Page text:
Entertainment Weekly has confirmed the death of TV writer and producer Henry Bromell, who died of a heart attack at the age of 65. Bromell was a short-story writer and novelist who broke into television with his work on Northern Exposure, eventually moving on to be a writer and producer on dramas like I’ll Fly Away, Homicide: Life On The Street, Carnivale, Chicago Hope, Brotherhood, and Rubicon. In 2011, Bromell joined Showtime’s Homeland as an executive producer, writing four of the series’ episodes (including pivotal chapters “Q&A” and “Broken Hearts”), and sharing in the show’s Emmy win last year.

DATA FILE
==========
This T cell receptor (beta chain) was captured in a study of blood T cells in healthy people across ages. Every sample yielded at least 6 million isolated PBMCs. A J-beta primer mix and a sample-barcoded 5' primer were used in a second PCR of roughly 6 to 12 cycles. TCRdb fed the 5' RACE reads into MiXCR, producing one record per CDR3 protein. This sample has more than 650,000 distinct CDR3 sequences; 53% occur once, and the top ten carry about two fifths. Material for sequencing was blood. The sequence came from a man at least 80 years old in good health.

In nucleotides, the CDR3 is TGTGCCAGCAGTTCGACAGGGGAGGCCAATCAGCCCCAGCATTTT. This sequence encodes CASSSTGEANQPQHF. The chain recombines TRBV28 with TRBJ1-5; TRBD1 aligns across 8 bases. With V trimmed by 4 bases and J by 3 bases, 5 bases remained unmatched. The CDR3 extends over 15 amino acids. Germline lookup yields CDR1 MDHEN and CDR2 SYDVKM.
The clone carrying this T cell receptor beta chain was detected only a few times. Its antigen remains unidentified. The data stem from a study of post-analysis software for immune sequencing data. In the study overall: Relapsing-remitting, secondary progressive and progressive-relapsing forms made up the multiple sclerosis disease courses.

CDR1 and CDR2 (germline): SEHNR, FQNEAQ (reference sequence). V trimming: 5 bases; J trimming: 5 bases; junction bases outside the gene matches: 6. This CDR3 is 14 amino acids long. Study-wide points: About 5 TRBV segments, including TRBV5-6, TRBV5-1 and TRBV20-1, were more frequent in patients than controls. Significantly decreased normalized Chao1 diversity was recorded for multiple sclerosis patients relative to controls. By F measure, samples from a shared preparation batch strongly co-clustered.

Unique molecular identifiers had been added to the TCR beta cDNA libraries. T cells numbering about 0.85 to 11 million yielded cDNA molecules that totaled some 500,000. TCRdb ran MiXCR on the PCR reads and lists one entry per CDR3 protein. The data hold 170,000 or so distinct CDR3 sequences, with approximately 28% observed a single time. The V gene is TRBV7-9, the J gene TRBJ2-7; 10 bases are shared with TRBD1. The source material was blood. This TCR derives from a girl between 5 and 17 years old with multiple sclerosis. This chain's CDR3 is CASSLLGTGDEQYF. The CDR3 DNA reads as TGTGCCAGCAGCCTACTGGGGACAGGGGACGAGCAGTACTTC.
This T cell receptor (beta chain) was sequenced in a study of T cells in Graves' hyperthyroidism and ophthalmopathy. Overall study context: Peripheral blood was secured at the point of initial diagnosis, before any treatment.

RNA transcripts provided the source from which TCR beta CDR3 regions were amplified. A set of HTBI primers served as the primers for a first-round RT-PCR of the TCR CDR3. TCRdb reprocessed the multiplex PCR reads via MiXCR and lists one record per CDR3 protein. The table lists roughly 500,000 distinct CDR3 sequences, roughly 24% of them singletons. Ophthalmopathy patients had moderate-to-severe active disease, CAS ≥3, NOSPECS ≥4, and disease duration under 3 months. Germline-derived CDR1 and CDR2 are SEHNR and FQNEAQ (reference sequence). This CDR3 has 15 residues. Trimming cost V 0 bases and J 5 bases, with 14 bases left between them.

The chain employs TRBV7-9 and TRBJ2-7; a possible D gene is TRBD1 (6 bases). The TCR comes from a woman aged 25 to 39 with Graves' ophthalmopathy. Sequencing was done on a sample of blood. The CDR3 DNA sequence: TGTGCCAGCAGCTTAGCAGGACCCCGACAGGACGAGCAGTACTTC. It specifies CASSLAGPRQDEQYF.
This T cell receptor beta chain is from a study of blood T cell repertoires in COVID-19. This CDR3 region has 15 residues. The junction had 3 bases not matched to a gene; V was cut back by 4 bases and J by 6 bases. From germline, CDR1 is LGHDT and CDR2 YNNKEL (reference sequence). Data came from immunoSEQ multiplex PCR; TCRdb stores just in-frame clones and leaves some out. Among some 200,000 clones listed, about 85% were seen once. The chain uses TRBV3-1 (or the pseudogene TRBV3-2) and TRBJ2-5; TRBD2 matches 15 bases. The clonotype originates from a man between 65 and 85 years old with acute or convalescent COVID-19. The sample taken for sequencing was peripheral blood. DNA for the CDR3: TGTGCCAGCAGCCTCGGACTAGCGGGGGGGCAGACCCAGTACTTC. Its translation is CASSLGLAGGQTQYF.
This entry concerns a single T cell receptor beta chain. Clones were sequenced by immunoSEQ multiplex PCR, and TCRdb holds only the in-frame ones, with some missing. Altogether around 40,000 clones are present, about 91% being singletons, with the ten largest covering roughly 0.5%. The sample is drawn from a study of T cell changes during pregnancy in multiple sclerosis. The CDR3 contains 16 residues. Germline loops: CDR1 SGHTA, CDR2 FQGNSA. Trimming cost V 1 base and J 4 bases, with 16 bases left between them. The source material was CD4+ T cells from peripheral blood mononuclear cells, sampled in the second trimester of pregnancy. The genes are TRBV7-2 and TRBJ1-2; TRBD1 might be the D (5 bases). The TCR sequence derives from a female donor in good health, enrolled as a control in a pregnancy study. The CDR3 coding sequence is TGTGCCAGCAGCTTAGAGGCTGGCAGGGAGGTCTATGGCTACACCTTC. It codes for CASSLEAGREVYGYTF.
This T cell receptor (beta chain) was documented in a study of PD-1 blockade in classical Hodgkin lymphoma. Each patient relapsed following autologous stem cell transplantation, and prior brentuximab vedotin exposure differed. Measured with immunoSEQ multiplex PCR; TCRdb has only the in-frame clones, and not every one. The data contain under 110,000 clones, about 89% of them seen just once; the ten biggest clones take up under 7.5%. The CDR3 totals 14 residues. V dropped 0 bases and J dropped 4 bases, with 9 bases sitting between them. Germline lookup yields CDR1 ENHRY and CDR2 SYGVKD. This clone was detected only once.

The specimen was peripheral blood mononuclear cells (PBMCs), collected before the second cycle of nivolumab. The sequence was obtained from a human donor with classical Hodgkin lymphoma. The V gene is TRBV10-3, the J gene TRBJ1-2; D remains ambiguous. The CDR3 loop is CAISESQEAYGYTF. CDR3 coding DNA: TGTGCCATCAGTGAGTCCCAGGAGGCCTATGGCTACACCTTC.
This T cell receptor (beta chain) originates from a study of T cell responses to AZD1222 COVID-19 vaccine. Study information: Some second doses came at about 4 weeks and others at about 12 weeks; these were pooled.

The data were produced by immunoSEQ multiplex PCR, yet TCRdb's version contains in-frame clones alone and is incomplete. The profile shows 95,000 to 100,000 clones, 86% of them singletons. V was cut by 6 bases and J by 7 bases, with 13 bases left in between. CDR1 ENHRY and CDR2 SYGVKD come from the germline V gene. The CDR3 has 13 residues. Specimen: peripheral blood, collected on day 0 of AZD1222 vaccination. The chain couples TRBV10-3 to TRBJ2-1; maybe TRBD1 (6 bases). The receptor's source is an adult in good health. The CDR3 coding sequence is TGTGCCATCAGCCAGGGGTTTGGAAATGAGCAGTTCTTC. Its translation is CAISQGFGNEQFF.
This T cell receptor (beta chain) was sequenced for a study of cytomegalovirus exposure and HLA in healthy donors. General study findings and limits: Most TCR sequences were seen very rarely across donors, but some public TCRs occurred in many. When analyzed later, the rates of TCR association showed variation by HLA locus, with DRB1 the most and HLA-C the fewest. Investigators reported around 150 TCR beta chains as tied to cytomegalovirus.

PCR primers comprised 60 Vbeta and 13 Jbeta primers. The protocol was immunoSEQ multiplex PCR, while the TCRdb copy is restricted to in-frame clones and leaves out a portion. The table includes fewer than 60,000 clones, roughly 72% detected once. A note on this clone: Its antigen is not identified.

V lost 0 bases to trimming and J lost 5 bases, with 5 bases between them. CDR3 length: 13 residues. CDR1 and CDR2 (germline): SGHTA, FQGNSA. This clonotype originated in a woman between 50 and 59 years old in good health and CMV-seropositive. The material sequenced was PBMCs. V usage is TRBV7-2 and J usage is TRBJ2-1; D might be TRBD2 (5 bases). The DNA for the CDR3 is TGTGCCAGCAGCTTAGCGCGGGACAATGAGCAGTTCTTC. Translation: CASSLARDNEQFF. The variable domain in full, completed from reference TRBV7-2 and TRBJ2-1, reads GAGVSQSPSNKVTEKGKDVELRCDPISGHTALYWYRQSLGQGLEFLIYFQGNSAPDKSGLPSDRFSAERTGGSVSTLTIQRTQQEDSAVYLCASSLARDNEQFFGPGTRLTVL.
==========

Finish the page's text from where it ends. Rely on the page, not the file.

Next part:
In addition to his TV work, Bromell authored several books, including the Los Angeles Times Book Prize-nominated Little America, and wrote and directed the William H. Macy-starring crime comedy Panic, as well as Last Call, a TV movie that starred Jeremy Irons as F. Scott Fitzgerald. (Probably coincidentally, both of these films co-starred Neve Campbell.) At the time of his death, Bromell was set to reunite with Macy on Fellini Black And White, a movie about Federico Fellini’s visit to 1958 Los Angeles for the Academy Awards and his encounters with the jazz scene there. It was expected to begin shooting early this year.